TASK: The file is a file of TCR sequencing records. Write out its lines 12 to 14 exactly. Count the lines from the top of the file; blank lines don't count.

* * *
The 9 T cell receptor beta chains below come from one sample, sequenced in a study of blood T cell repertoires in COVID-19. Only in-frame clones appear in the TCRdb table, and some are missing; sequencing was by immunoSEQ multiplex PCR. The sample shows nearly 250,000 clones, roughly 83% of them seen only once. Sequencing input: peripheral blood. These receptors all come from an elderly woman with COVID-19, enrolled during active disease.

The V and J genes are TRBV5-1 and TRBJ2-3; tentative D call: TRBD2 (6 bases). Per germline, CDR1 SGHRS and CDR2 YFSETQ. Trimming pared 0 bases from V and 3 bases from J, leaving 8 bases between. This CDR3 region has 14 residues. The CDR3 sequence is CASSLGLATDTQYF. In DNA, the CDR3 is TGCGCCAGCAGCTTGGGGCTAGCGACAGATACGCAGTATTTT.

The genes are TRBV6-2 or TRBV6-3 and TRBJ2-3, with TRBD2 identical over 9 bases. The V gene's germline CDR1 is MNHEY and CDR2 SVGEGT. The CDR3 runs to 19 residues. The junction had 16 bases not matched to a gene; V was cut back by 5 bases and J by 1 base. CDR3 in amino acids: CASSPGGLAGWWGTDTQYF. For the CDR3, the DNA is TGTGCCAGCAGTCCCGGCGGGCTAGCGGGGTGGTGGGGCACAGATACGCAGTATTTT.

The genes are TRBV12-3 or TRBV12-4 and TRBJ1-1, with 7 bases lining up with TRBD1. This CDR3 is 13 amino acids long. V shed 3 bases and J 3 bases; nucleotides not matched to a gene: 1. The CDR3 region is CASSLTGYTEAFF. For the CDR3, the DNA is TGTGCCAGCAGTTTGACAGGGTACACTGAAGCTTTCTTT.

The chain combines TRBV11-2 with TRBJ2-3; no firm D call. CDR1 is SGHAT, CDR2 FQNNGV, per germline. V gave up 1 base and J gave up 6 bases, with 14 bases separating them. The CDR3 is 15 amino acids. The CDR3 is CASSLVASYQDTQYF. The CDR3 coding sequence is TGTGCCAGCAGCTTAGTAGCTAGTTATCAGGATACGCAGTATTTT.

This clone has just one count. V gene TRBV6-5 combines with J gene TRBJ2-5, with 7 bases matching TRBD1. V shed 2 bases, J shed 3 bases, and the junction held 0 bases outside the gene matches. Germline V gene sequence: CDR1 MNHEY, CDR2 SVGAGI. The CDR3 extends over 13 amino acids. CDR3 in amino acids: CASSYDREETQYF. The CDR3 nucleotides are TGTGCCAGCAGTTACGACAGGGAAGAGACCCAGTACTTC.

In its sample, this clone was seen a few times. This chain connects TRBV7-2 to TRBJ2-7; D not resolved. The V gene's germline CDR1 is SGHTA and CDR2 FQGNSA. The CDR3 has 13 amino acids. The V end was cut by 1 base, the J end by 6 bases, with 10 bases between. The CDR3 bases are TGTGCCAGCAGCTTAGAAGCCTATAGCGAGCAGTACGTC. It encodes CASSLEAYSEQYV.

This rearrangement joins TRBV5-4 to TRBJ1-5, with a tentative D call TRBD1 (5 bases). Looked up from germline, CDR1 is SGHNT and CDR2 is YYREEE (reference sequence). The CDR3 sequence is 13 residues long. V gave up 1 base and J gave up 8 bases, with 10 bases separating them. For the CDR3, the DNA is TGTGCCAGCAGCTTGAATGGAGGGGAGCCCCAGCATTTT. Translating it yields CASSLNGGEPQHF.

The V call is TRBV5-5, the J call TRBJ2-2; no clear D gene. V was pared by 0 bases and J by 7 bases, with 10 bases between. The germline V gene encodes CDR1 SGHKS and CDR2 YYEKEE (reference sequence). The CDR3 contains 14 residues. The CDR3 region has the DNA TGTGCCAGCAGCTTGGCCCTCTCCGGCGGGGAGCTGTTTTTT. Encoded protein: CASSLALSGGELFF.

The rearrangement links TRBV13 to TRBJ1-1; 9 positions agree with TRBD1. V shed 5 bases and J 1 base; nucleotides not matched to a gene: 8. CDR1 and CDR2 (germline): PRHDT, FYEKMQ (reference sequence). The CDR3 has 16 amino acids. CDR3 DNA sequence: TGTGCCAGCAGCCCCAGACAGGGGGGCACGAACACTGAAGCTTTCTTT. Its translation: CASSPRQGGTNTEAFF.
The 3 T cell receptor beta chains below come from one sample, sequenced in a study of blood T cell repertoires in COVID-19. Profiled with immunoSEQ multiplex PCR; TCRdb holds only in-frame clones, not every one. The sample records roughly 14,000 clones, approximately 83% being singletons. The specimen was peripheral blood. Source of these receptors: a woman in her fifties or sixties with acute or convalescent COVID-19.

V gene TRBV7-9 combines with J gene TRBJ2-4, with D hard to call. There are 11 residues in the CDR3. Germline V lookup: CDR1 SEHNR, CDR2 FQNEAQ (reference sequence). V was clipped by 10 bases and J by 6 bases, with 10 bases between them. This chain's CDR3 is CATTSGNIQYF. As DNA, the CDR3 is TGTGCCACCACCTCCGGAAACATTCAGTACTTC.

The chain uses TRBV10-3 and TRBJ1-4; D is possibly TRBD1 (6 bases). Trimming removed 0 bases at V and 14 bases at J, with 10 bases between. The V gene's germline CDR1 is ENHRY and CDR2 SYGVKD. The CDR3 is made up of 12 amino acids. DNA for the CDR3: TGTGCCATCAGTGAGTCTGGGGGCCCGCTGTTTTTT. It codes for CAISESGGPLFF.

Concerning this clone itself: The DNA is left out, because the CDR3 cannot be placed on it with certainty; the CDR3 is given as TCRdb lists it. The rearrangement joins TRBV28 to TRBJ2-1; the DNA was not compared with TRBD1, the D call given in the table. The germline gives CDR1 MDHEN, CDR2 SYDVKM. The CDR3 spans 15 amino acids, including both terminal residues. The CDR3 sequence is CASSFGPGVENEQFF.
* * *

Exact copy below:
V gene TRBV7-9 combines with J gene TRBJ2-4, with D hard to call. There are 11 residues in the CDR3. Germline V lookup: CDR1 SEHNR, CDR2 FQNEAQ (reference sequence). V was clipped by 10 bases and J by 6 bases, with 10 bases between them. This chain's CDR3 is CATTSGNIQYF. As DNA, the CDR3 is TGTGCCACCACCTCCGGAAACATTCAGTACTTC.

The chain uses TRBV10-3 and TRBJ1-4; D is possibly TRBD1 (6 bases). Trimming removed 0 bases at V and 14 bases at J, with 10 bases between. The V gene's germline CDR1 is ENHRY and CDR2 SYGVKD. The CDR3 is made up of 12 amino acids. DNA for the CDR3: TGTGCCATCAGTGAGTCTGGGGGCCCGCTGTTTTTT. It codes for CAISESGGPLFF.

Concerning this clone itself: The DNA is left out, because the CDR3 cannot be placed on it with certainty; the CDR3 is given as TCRdb lists it. The rearrangement joins TRBV28 to TRBJ2-1; the DNA was not compared with TRBD1, the D call given in the table. The germline gives CDR1 MDHEN, CDR2 SYDVKM. The CDR3 spans 15 amino acids, including both terminal residues. The CDR3 sequence is CASSFGPGVENEQFF.